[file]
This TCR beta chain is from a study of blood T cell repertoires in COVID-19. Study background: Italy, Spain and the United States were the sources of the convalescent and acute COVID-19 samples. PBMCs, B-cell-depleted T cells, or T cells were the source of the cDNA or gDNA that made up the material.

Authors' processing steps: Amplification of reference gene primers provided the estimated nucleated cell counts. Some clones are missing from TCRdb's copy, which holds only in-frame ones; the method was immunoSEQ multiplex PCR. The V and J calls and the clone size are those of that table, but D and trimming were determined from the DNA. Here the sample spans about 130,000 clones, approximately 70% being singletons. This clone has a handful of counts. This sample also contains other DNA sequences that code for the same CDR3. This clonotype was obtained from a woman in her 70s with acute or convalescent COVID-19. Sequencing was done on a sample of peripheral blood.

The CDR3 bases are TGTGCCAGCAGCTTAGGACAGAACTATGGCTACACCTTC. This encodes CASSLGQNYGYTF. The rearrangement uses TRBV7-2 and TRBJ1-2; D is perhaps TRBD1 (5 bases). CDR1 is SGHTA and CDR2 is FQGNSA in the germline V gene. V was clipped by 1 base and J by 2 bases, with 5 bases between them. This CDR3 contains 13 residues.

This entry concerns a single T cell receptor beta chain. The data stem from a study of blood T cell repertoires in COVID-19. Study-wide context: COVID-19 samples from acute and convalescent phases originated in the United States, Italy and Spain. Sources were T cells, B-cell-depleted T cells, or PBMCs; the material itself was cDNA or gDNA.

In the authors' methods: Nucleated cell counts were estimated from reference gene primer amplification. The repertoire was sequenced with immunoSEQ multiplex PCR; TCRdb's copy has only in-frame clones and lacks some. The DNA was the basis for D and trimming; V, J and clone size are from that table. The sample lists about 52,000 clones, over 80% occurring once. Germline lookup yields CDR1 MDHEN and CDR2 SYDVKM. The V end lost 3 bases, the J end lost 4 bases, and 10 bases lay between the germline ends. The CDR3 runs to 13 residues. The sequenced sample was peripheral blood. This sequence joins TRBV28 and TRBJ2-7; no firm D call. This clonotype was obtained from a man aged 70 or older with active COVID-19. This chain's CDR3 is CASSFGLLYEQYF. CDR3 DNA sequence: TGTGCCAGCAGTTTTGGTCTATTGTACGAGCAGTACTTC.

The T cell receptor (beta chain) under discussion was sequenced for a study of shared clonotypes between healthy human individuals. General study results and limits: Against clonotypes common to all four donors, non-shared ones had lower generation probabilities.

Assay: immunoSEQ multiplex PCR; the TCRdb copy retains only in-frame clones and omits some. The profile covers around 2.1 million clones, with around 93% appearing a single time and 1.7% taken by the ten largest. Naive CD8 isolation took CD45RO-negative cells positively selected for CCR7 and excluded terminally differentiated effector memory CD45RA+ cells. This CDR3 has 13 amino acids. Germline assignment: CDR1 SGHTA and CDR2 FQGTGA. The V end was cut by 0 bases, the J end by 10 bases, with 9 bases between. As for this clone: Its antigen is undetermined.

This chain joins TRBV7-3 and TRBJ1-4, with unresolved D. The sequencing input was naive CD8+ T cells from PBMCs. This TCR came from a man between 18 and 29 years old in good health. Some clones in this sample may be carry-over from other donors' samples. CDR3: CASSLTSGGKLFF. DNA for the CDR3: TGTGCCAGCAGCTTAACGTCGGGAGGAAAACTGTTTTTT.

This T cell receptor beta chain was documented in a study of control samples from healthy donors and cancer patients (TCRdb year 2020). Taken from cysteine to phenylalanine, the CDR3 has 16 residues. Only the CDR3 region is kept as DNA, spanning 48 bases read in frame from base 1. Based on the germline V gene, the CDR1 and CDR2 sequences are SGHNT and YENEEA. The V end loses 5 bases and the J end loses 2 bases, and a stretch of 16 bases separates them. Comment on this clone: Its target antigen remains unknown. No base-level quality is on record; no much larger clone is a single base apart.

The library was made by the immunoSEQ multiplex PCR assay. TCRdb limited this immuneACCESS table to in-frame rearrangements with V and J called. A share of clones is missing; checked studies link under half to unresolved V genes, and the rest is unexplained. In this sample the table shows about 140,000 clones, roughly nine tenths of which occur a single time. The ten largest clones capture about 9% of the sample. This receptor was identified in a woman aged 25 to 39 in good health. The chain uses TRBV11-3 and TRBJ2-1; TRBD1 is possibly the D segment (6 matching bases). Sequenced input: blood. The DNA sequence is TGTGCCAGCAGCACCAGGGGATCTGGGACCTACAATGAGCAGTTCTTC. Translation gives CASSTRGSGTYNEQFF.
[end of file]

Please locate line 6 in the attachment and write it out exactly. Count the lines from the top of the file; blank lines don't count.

The T cell receptor (beta chain) under discussion was sequenced for a study of shared clonotypes between healthy human individuals. General study results and limits: Against clonotypes common to all four donors, non-shared ones had lower generation probabilities.